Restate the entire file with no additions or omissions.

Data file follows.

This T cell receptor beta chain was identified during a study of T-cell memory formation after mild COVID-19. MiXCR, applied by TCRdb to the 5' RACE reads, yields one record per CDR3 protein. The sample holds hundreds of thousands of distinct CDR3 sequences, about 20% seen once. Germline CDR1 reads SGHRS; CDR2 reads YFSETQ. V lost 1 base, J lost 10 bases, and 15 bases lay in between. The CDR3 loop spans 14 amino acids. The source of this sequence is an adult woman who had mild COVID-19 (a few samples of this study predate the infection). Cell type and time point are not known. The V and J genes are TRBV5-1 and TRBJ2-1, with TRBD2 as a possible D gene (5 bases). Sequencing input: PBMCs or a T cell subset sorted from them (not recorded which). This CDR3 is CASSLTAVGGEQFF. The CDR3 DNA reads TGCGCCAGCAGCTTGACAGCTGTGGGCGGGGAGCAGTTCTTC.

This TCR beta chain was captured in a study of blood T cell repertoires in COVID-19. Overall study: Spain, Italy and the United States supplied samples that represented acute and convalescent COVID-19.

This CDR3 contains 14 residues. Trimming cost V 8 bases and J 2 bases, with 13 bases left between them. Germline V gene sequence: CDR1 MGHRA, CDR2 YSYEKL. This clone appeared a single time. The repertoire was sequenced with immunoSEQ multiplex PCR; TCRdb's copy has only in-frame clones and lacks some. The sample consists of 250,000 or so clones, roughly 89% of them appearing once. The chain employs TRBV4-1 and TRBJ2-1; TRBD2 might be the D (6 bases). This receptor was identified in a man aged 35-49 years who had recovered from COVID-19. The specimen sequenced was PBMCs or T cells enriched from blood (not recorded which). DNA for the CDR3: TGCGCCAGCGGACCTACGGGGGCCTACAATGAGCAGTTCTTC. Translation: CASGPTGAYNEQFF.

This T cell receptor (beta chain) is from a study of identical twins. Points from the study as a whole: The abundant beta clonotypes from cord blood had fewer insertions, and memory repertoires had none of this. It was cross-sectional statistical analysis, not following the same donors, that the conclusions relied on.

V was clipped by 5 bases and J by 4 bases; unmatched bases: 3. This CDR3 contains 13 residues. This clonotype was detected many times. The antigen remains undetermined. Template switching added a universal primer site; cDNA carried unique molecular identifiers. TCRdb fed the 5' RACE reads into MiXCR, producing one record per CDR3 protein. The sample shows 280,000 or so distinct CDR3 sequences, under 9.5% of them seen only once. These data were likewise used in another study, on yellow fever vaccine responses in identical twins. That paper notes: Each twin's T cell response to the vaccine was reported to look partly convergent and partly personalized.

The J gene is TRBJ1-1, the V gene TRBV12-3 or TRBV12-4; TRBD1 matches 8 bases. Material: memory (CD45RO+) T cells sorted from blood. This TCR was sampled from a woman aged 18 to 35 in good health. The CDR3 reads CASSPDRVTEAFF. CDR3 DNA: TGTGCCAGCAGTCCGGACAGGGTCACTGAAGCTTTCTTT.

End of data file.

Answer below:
This T cell receptor beta chain was identified during a study of T-cell memory formation after mild COVID-19. MiXCR, applied by TCRdb to the 5' RACE reads, yields one record per CDR3 protein. The sample holds hundreds of thousands of distinct CDR3 sequences, about 20% seen once. Germline CDR1 reads SGHRS; CDR2 reads YFSETQ. V lost 1 base, J lost 10 bases, and 15 bases lay in between. The CDR3 loop spans 14 amino acids. The source of this sequence is an adult woman who had mild COVID-19 (a few samples of this study predate the infection). Cell type and time point are not known. The V and J genes are TRBV5-1 and TRBJ2-1, with TRBD2 as a possible D gene (5 bases). Sequencing input: PBMCs or a T cell subset sorted from them (not recorded which). This CDR3 is CASSLTAVGGEQFF. The CDR3 DNA reads TGCGCCAGCAGCTTGACAGCTGTGGGCGGGGAGCAGTTCTTC.

This TCR beta chain was captured in a study of blood T cell repertoires in COVID-19. Overall study: Spain, Italy and the United States supplied samples that represented acute and convalescent COVID-19.

This CDR3 contains 14 residues. Trimming cost V 8 bases and J 2 bases, with 13 bases left between them. Germline V gene sequence: CDR1 MGHRA, CDR2 YSYEKL. This clone appeared a single time. The repertoire was sequenced with immunoSEQ multiplex PCR; TCRdb's copy has only in-frame clones and lacks some. The sample consists of 250,000 or so clones, roughly 89% of them appearing once. The chain employs TRBV4-1 and TRBJ2-1; TRBD2 might be the D (6 bases). This receptor was identified in a man aged 35-49 years who had recovered from COVID-19. The specimen sequenced was PBMCs or T cells enriched from blood (not recorded which). DNA for the CDR3: TGCGCCAGCGGACCTACGGGGGCCTACAATGAGCAGTTCTTC. Translation: CASGPTGAYNEQFF.

This T cell receptor (beta chain) is from a study of identical twins. Points from the study as a whole: The abundant beta clonotypes from cord blood had fewer insertions, and memory repertoires had none of this. It was cross-sectional statistical analysis, not following the same donors, that the conclusions relied on.

V was clipped by 5 bases and J by 4 bases; unmatched bases: 3. This CDR3 contains 13 residues. This clonotype was detected many times. The antigen remains undetermined. Template switching added a universal primer site; cDNA carried unique molecular identifiers. TCRdb fed the 5' RACE reads into MiXCR, producing one record per CDR3 protein. The sample shows 280,000 or so distinct CDR3 sequences, under 9.5% of them seen only once. These data were likewise used in another study, on yellow fever vaccine responses in identical twins. That paper notes: Each twin's T cell response to the vaccine was reported to look partly convergent and partly personalized.

The J gene is TRBJ1-1, the V gene TRBV12-3 or TRBV12-4; TRBD1 matches 8 bases. Material: memory (CD45RO+) T cells sorted from blood. This TCR was sampled from a woman aged 18 to 35 in good health. The CDR3 reads CASSPDRVTEAFF. CDR3 DNA: TGTGCCAGCAGTCCGGACAGGGTCACTGAAGCTTTCTTT.